Le Corbusier Charles Edouard Jeanneret-Gris, Term Paper

Length: 8 pages Sources: 1+ Subject: Architecture Type: Term Paper Paper: #88370910 Related Topics: Modern Architecture, Sociological Imagination, Architecture, Archaeology
Excerpt from Term Paper :

(ibid) His ideas and design were extremely influential after the Second World War.

The rational logic of Le Corbusier's designs also led many critics to accuse his architecture of being too 'cold' and having little 'humanity' about them.

His rationalism is the aspect through which Le Corbusier has most often been introduced to the public. For a large number of his critics, 9 sympathetic or otherwise, he remains the theoretician who perfected a rigorous system and whose works are subjected to a cold, standardizing logic and an uncompromising functionalism.

Choay 14)

However, for Corbusier there was a sense in which a revolution in the arts and architecture had began in the early years of the twentieth century. "A great age has begun, guided by a new spirit, a spirit of construction and synthesis, guided by a clear concept. So began Le Corbusier's first article. In rapid order, this new spirit was briskly spelled out. It was to be seen in industrial production and in the machine. "

Jones 33)

On this basis Le Corbusier developed the foundation of modern architecture. Among the essential elements that he saw as fundamental to the creation of a new and more socially functional form of architecture were the following: the importance of free standing support - where the building was to be lifted from the ground by means of stilts. This would free the ground level for pedestrians. The concept of an open plan environment was to allow the merging of one space into the next. The idea of a roof garden was put forward by Le Corbusier. Another aspect was the idea of a free facade where the facade was seen as a sculptural plane, preferably a taut flat plane.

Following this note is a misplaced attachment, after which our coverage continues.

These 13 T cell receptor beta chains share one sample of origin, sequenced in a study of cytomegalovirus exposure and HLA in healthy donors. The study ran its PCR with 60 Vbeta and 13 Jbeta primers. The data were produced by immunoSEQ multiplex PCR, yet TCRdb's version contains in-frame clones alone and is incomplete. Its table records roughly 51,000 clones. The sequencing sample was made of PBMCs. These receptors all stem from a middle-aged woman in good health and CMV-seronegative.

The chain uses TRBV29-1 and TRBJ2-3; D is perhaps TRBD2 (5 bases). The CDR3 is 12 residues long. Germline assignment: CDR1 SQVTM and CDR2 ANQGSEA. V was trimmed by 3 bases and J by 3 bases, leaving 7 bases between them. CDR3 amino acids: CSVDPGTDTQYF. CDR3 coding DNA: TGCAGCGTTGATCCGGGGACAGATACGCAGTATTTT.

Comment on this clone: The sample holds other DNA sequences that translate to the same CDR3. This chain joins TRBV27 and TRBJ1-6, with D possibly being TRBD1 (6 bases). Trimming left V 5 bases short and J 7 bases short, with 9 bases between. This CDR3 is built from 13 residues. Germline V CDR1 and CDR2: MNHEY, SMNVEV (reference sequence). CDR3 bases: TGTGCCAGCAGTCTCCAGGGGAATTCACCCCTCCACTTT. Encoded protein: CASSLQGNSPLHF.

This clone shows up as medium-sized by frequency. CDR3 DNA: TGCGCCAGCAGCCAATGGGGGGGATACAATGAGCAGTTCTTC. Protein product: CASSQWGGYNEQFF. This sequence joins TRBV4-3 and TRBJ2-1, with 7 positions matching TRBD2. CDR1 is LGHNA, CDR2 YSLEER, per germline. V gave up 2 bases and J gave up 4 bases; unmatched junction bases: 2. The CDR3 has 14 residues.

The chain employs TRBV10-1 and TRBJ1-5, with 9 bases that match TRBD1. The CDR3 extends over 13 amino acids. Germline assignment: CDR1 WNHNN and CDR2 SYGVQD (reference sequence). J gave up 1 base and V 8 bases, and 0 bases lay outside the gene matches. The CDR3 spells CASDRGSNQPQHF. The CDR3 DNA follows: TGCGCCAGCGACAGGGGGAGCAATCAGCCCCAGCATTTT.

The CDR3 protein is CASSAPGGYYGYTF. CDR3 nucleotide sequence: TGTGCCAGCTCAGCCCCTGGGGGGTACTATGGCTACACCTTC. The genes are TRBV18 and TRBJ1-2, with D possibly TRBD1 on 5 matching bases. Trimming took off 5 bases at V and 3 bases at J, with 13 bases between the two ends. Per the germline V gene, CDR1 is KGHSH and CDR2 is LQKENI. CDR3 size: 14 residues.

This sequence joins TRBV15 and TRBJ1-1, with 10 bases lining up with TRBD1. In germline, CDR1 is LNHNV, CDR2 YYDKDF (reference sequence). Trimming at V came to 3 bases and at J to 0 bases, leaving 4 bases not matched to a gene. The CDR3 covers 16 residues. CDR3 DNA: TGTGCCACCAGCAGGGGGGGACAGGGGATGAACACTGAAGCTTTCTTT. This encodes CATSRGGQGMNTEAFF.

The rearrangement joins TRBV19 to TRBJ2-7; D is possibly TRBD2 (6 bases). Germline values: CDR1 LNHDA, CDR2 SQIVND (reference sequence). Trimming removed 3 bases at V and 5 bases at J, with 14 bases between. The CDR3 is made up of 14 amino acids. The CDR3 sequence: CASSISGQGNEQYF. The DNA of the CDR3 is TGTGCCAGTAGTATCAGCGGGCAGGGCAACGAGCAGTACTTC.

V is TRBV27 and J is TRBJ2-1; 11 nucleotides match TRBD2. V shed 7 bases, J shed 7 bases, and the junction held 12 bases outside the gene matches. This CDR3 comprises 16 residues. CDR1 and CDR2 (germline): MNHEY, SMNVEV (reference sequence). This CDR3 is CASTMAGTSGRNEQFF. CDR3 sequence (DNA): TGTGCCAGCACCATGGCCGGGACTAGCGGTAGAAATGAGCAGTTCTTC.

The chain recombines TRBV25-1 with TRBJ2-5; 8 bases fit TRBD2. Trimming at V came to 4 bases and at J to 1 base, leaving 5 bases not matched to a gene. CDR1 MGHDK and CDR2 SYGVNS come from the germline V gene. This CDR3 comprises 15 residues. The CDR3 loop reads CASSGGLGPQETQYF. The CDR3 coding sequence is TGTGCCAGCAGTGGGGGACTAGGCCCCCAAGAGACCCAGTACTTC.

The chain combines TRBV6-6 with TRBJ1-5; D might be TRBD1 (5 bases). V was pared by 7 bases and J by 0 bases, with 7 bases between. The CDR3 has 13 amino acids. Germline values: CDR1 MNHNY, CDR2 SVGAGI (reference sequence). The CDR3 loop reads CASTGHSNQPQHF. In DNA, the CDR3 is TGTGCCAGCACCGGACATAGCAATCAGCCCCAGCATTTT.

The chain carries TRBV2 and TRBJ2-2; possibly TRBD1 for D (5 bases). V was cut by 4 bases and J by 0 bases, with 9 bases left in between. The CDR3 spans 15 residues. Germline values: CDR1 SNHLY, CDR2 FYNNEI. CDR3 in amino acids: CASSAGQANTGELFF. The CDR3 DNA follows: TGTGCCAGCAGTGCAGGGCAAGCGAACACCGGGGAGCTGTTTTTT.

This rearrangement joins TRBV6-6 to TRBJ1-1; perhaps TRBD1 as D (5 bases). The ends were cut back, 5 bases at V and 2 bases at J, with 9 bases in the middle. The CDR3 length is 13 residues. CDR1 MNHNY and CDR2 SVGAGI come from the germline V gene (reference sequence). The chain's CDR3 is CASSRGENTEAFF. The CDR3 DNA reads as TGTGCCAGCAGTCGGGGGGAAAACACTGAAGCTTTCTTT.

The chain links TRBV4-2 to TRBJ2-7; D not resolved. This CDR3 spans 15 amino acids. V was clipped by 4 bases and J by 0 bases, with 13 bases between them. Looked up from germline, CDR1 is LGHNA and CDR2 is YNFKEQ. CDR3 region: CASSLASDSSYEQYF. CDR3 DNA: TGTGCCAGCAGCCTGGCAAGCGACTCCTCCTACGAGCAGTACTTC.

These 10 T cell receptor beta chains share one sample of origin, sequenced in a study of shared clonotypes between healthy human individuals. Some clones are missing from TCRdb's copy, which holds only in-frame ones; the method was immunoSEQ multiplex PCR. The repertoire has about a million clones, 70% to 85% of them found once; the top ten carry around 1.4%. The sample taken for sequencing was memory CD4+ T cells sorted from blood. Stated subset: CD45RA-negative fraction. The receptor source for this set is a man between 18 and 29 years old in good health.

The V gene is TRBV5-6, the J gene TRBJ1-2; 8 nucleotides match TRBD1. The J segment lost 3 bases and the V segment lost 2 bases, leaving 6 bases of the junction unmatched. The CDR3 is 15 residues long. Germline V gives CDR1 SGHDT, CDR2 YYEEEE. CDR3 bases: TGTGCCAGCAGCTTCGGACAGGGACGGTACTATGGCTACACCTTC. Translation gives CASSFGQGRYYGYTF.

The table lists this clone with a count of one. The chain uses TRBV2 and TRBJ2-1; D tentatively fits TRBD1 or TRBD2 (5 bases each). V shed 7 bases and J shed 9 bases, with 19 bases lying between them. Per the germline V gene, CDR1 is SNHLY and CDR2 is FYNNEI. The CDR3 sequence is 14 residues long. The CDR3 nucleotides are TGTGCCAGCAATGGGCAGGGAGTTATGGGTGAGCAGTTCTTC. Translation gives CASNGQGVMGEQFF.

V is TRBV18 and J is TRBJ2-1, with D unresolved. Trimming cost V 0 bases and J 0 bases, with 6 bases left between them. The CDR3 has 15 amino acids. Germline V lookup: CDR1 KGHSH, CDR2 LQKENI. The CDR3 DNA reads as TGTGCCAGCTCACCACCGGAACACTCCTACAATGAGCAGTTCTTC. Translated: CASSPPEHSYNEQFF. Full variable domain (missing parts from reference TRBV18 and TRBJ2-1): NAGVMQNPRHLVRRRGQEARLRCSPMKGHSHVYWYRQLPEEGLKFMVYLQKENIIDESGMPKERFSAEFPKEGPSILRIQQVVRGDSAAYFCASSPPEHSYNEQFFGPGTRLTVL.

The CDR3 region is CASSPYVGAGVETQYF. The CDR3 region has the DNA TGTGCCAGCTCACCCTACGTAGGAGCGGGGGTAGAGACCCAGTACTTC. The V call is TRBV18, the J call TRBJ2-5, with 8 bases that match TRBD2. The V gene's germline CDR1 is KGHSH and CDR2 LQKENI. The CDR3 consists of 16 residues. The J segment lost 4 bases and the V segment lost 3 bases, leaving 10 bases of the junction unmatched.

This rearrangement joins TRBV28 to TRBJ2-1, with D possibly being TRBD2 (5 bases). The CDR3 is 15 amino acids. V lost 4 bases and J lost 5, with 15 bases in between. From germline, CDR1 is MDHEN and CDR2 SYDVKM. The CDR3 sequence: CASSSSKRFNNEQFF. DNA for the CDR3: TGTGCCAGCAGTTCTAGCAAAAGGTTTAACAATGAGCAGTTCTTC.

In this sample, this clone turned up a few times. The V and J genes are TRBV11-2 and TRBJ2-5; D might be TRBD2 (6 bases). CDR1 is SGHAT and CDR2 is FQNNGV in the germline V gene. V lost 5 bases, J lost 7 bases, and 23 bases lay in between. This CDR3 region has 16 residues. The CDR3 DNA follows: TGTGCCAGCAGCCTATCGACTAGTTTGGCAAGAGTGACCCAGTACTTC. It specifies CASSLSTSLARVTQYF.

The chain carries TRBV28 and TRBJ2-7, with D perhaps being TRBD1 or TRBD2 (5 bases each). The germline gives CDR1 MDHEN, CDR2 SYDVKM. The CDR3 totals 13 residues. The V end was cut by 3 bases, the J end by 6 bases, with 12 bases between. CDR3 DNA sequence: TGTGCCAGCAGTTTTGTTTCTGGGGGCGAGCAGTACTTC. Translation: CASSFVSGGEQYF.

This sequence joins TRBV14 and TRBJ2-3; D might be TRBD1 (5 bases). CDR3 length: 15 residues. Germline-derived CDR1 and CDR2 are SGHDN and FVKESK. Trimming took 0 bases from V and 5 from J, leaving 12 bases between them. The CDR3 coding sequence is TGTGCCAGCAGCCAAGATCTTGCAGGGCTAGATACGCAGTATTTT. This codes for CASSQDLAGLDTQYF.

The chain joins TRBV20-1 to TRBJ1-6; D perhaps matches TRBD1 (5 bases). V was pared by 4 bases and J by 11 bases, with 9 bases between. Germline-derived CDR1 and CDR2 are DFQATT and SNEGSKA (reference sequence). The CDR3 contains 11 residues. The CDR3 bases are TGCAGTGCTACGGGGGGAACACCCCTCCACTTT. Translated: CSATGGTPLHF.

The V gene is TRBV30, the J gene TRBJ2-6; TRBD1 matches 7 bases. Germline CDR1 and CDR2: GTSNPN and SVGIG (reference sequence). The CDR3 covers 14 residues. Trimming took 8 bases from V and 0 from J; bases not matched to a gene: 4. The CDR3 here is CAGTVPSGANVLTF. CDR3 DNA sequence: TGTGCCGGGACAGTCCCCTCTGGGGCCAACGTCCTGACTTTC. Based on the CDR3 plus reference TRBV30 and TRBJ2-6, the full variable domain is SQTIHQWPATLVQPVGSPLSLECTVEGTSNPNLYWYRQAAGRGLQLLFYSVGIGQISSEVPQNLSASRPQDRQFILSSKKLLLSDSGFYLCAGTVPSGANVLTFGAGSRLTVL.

Jones 34)

4. Conclusion

For Le Corbusier the architectural revolution was about adapting modern technology and artistic concepts for the purpose of improving society. The invention of the automobile and other technologies inspired his creativity. He also saw a disparity between advancement in the modern world and the situation in architecture. He felt that the advancement in thought and technology should be reflected in the construction of buildings and cities.

Yet this veritable mutation of means, and consequently of needs, was not followed by any change in the structure of our everyday setting, the city or dwelling place. Their lack of adaptation to their new function constitutes a scandalous...

...

Le Corbusier will fight for the architectural revolution.

Choay 14)

Something of this attitude can be seen in the following description of his vision of the city and architectural necessities.

The placing of buildings along 'corridor streets' is unhealthy (traffic noises, no sun, no vegetation); their dimensions are insufficient; even in New York the skyscrapers are timid, and the city is 'a spectacular catastrophe'11; the dispersion of garden-towns is doomed from an economic standpoint; the dwelling itself, the living cell, too large but uncomfortable, is chock-full of useless, finicky objects, a jumble inherited from a past age. On top of this, the building technique employed in towns has remained at an archaic and handicraft stage; it contrasts with that used for dams, airplane hangars